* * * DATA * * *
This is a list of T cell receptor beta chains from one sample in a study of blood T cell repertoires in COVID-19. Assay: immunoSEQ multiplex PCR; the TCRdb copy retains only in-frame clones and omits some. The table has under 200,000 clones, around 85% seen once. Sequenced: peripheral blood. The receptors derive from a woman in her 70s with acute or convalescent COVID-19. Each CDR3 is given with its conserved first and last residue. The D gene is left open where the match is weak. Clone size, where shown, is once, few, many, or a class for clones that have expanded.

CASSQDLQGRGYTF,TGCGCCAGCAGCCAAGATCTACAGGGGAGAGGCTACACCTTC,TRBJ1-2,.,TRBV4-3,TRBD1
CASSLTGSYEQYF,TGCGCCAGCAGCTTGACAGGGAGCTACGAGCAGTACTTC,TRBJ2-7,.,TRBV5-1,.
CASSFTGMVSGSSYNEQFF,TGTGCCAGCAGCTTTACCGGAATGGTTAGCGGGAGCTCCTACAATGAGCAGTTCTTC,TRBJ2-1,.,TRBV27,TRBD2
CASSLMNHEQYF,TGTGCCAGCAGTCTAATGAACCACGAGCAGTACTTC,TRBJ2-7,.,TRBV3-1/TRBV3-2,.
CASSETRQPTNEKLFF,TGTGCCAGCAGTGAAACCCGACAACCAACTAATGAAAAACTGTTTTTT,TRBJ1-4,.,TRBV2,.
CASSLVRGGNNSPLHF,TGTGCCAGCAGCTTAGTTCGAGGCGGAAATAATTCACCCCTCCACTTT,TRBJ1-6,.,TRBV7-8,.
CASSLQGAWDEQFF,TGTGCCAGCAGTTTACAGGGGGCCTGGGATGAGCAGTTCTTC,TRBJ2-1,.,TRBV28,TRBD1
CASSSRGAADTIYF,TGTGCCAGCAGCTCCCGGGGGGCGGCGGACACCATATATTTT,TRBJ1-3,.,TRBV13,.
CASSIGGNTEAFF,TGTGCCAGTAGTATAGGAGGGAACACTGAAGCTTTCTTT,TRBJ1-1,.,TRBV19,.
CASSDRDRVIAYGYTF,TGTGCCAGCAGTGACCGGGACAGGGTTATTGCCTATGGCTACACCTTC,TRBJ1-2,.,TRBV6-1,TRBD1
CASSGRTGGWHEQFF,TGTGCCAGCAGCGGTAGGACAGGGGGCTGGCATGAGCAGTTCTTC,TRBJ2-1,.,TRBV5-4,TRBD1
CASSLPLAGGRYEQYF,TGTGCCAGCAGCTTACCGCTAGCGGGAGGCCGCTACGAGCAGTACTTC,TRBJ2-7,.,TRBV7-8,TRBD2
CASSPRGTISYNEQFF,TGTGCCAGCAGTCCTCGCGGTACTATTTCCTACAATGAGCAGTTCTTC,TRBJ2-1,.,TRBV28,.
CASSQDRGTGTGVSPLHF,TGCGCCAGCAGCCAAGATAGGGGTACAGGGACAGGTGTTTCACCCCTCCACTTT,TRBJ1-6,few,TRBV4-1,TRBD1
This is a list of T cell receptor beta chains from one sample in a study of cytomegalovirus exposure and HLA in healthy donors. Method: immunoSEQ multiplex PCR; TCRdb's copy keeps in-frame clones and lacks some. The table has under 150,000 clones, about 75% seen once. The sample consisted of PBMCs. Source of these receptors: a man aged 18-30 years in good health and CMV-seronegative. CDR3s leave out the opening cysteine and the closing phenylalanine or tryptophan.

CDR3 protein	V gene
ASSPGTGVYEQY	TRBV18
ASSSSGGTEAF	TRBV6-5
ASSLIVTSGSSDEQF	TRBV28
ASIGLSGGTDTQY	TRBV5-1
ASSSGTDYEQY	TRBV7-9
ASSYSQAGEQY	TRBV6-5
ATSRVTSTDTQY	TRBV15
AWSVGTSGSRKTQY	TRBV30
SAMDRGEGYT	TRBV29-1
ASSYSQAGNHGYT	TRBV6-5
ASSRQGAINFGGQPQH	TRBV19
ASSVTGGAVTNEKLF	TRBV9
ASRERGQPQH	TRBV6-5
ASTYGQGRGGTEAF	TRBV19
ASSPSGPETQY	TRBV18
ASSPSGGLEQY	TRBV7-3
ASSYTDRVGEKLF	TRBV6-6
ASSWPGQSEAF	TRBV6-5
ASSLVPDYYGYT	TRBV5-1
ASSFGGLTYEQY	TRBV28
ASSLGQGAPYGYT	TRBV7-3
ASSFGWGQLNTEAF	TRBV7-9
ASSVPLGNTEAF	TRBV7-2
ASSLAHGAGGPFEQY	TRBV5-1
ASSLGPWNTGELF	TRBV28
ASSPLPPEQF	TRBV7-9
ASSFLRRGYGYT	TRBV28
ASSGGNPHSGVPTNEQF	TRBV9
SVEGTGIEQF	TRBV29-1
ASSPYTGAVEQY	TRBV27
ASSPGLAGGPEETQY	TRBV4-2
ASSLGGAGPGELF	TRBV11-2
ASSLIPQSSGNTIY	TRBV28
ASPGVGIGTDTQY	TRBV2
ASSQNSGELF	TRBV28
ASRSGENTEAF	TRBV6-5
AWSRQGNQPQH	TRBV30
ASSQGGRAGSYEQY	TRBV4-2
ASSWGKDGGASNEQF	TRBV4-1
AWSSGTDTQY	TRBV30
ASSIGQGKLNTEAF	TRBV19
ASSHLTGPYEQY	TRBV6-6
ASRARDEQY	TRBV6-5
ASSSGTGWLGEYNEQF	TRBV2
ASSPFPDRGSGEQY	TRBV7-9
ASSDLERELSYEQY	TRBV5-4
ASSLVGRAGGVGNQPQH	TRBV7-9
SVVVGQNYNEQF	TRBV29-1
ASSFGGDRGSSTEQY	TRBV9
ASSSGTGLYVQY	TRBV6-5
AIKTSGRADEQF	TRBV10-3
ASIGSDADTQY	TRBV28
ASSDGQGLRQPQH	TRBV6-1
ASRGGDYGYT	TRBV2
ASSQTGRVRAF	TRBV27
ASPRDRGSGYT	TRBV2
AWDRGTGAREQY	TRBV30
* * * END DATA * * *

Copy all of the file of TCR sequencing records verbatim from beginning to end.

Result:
This is a list of T cell receptor beta chains from one sample in a study of blood T cell repertoires in COVID-19. Assay: immunoSEQ multiplex PCR; the TCRdb copy retains only in-frame clones and omits some. The table has under 200,000 clones, around 85% seen once. Sequenced: peripheral blood. The receptors derive from a woman in her 70s with acute or convalescent COVID-19. Each CDR3 is given with its conserved first and last residue. The D gene is left open where the match is weak. Clone size, where shown, is once, few, many, or a class for clones that have expanded.

CASSQDLQGRGYTF,TGCGCCAGCAGCCAAGATCTACAGGGGAGAGGCTACACCTTC,TRBJ1-2,.,TRBV4-3,TRBD1
CASSLTGSYEQYF,TGCGCCAGCAGCTTGACAGGGAGCTACGAGCAGTACTTC,TRBJ2-7,.,TRBV5-1,.
CASSFTGMVSGSSYNEQFF,TGTGCCAGCAGCTTTACCGGAATGGTTAGCGGGAGCTCCTACAATGAGCAGTTCTTC,TRBJ2-1,.,TRBV27,TRBD2
CASSLMNHEQYF,TGTGCCAGCAGTCTAATGAACCACGAGCAGTACTTC,TRBJ2-7,.,TRBV3-1/TRBV3-2,.
CASSETRQPTNEKLFF,TGTGCCAGCAGTGAAACCCGACAACCAACTAATGAAAAACTGTTTTTT,TRBJ1-4,.,TRBV2,.
CASSLVRGGNNSPLHF,TGTGCCAGCAGCTTAGTTCGAGGCGGAAATAATTCACCCCTCCACTTT,TRBJ1-6,.,TRBV7-8,.
CASSLQGAWDEQFF,TGTGCCAGCAGTTTACAGGGGGCCTGGGATGAGCAGTTCTTC,TRBJ2-1,.,TRBV28,TRBD1
CASSSRGAADTIYF,TGTGCCAGCAGCTCCCGGGGGGCGGCGGACACCATATATTTT,TRBJ1-3,.,TRBV13,.
CASSIGGNTEAFF,TGTGCCAGTAGTATAGGAGGGAACACTGAAGCTTTCTTT,TRBJ1-1,.,TRBV19,.
CASSDRDRVIAYGYTF,TGTGCCAGCAGTGACCGGGACAGGGTTATTGCCTATGGCTACACCTTC,TRBJ1-2,.,TRBV6-1,TRBD1
CASSGRTGGWHEQFF,TGTGCCAGCAGCGGTAGGACAGGGGGCTGGCATGAGCAGTTCTTC,TRBJ2-1,.,TRBV5-4,TRBD1
CASSLPLAGGRYEQYF,TGTGCCAGCAGCTTACCGCTAGCGGGAGGCCGCTACGAGCAGTACTTC,TRBJ2-7,.,TRBV7-8,TRBD2
CASSPRGTISYNEQFF,TGTGCCAGCAGTCCTCGCGGTACTATTTCCTACAATGAGCAGTTCTTC,TRBJ2-1,.,TRBV28,.
CASSQDRGTGTGVSPLHF,TGCGCCAGCAGCCAAGATAGGGGTACAGGGACAGGTGTTTCACCCCTCCACTTT,TRBJ1-6,few,TRBV4-1,TRBD1
This is a list of T cell receptor beta chains from one sample in a study of cytomegalovirus exposure and HLA in healthy donors. Method: immunoSEQ multiplex PCR; TCRdb's copy keeps in-frame clones and lacks some. The table has under 150,000 clones, about 75% seen once. The sample consisted of PBMCs. Source of these receptors: a man aged 18-30 years in good health and CMV-seronegative. CDR3s leave out the opening cysteine and the closing phenylalanine or tryptophan.

CDR3 protein	V gene
ASSPGTGVYEQY	TRBV18
ASSSSGGTEAF	TRBV6-5
ASSLIVTSGSSDEQF	TRBV28
ASIGLSGGTDTQY	TRBV5-1
ASSSGTDYEQY	TRBV7-9
ASSYSQAGEQY	TRBV6-5
ATSRVTSTDTQY	TRBV15
AWSVGTSGSRKTQY	TRBV30
SAMDRGEGYT	TRBV29-1
ASSYSQAGNHGYT	TRBV6-5
ASSRQGAINFGGQPQH	TRBV19
ASSVTGGAVTNEKLF	TRBV9
ASRERGQPQH	TRBV6-5
ASTYGQGRGGTEAF	TRBV19
ASSPSGPETQY	TRBV18
ASSPSGGLEQY	TRBV7-3
ASSYTDRVGEKLF	TRBV6-6
ASSWPGQSEAF	TRBV6-5
ASSLVPDYYGYT	TRBV5-1
ASSFGGLTYEQY	TRBV28
ASSLGQGAPYGYT	TRBV7-3
ASSFGWGQLNTEAF	TRBV7-9
ASSVPLGNTEAF	TRBV7-2
ASSLAHGAGGPFEQY	TRBV5-1
ASSLGPWNTGELF	TRBV28
ASSPLPPEQF	TRBV7-9
ASSFLRRGYGYT	TRBV28
ASSGGNPHSGVPTNEQF	TRBV9
SVEGTGIEQF	TRBV29-1
ASSPYTGAVEQY	TRBV27
ASSPGLAGGPEETQY	TRBV4-2
ASSLGGAGPGELF	TRBV11-2
ASSLIPQSSGNTIY	TRBV28
ASPGVGIGTDTQY	TRBV2
ASSQNSGELF	TRBV28
ASRSGENTEAF	TRBV6-5
AWSRQGNQPQH	TRBV30
ASSQGGRAGSYEQY	TRBV4-2
ASSWGKDGGASNEQF	TRBV4-1
AWSSGTDTQY	TRBV30
ASSIGQGKLNTEAF	TRBV19
ASSHLTGPYEQY	TRBV6-6
ASRARDEQY	TRBV6-5
ASSSGTGWLGEYNEQF	TRBV2
ASSPFPDRGSGEQY	TRBV7-9
ASSDLERELSYEQY	TRBV5-4
ASSLVGRAGGVGNQPQH	TRBV7-9
SVVVGQNYNEQF	TRBV29-1
ASSFGGDRGSSTEQY	TRBV9
ASSSGTGLYVQY	TRBV6-5
AIKTSGRADEQF	TRBV10-3
ASIGSDADTQY	TRBV28
ASSDGQGLRQPQH	TRBV6-1
ASRGGDYGYT	TRBV2
ASSQTGRVRAF	TRBV27
ASPRDRGSGYT	TRBV2
AWDRGTGAREQY	TRBV30